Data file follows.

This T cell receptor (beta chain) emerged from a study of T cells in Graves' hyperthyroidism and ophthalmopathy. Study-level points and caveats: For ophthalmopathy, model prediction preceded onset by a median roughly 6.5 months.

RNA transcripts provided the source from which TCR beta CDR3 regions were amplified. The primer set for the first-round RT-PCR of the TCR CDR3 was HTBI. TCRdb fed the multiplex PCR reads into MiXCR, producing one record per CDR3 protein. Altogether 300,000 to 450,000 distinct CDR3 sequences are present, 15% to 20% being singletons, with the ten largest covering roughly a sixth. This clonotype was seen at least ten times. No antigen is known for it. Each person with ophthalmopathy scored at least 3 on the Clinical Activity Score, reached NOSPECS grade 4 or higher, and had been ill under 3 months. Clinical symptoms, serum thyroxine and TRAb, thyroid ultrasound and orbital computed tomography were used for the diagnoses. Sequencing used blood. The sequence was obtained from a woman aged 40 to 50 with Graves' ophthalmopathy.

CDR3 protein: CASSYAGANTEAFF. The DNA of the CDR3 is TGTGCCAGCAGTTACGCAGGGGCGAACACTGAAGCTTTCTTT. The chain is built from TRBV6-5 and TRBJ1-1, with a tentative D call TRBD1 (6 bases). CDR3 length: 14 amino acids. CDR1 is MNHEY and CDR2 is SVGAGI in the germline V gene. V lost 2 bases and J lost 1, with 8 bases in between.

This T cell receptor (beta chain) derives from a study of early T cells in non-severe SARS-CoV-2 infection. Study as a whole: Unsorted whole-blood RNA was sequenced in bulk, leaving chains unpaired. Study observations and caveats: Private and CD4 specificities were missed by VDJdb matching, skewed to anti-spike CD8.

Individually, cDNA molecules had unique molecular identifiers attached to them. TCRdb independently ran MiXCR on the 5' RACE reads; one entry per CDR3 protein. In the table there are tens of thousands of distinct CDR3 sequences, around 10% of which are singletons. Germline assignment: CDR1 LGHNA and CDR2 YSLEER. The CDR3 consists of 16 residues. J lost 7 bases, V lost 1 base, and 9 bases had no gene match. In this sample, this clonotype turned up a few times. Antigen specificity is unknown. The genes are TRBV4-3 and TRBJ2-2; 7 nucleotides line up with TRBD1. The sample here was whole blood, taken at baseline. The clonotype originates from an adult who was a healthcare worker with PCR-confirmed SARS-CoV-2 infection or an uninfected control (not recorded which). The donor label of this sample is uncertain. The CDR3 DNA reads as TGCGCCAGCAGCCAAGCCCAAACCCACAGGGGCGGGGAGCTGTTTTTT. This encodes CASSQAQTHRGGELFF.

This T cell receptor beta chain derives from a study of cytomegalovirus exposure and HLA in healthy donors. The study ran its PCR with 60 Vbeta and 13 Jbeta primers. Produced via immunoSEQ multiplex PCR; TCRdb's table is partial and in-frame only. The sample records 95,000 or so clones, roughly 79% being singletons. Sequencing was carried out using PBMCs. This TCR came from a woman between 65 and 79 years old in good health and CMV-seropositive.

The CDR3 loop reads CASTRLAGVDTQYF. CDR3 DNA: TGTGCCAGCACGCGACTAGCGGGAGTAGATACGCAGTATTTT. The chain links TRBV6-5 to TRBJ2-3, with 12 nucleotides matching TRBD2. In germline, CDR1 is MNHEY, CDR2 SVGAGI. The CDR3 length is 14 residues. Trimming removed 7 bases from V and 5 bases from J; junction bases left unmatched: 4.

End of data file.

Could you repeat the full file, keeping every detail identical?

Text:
This T cell receptor (beta chain) emerged from a study of T cells in Graves' hyperthyroidism and ophthalmopathy. Study-level points and caveats: For ophthalmopathy, model prediction preceded onset by a median roughly 6.5 months.

RNA transcripts provided the source from which TCR beta CDR3 regions were amplified. The primer set for the first-round RT-PCR of the TCR CDR3 was HTBI. TCRdb fed the multiplex PCR reads into MiXCR, producing one record per CDR3 protein. Altogether 300,000 to 450,000 distinct CDR3 sequences are present, 15% to 20% being singletons, with the ten largest covering roughly a sixth. This clonotype was seen at least ten times. No antigen is known for it. Each person with ophthalmopathy scored at least 3 on the Clinical Activity Score, reached NOSPECS grade 4 or higher, and had been ill under 3 months. Clinical symptoms, serum thyroxine and TRAb, thyroid ultrasound and orbital computed tomography were used for the diagnoses. Sequencing used blood. The sequence was obtained from a woman aged 40 to 50 with Graves' ophthalmopathy.

CDR3 protein: CASSYAGANTEAFF. The DNA of the CDR3 is TGTGCCAGCAGTTACGCAGGGGCGAACACTGAAGCTTTCTTT. The chain is built from TRBV6-5 and TRBJ1-1, with a tentative D call TRBD1 (6 bases). CDR3 length: 14 amino acids. CDR1 is MNHEY and CDR2 is SVGAGI in the germline V gene. V lost 2 bases and J lost 1, with 8 bases in between.

This T cell receptor (beta chain) derives from a study of early T cells in non-severe SARS-CoV-2 infection. Study as a whole: Unsorted whole-blood RNA was sequenced in bulk, leaving chains unpaired. Study observations and caveats: Private and CD4 specificities were missed by VDJdb matching, skewed to anti-spike CD8.

Individually, cDNA molecules had unique molecular identifiers attached to them. TCRdb independently ran MiXCR on the 5' RACE reads; one entry per CDR3 protein. In the table there are tens of thousands of distinct CDR3 sequences, around 10% of which are singletons. Germline assignment: CDR1 LGHNA and CDR2 YSLEER. The CDR3 consists of 16 residues. J lost 7 bases, V lost 1 base, and 9 bases had no gene match. In this sample, this clonotype turned up a few times. Antigen specificity is unknown. The genes are TRBV4-3 and TRBJ2-2; 7 nucleotides line up with TRBD1. The sample here was whole blood, taken at baseline. The clonotype originates from an adult who was a healthcare worker with PCR-confirmed SARS-CoV-2 infection or an uninfected control (not recorded which). The donor label of this sample is uncertain. The CDR3 DNA reads as TGCGCCAGCAGCCAAGCCCAAACCCACAGGGGCGGGGAGCTGTTTTTT. This encodes CASSQAQTHRGGELFF.

This T cell receptor beta chain derives from a study of cytomegalovirus exposure and HLA in healthy donors. The study ran its PCR with 60 Vbeta and 13 Jbeta primers. Produced via immunoSEQ multiplex PCR; TCRdb's table is partial and in-frame only. The sample records 95,000 or so clones, roughly 79% being singletons. Sequencing was carried out using PBMCs. This TCR came from a woman between 65 and 79 years old in good health and CMV-seropositive.

The CDR3 loop reads CASTRLAGVDTQYF. CDR3 DNA: TGTGCCAGCACGCGACTAGCGGGAGTAGATACGCAGTATTTT. The chain links TRBV6-5 to TRBJ2-3, with 12 nucleotides matching TRBD2. In germline, CDR1 is MNHEY, CDR2 SVGAGI. The CDR3 length is 14 residues. Trimming removed 7 bases from V and 5 bases from J; junction bases left unmatched: 4.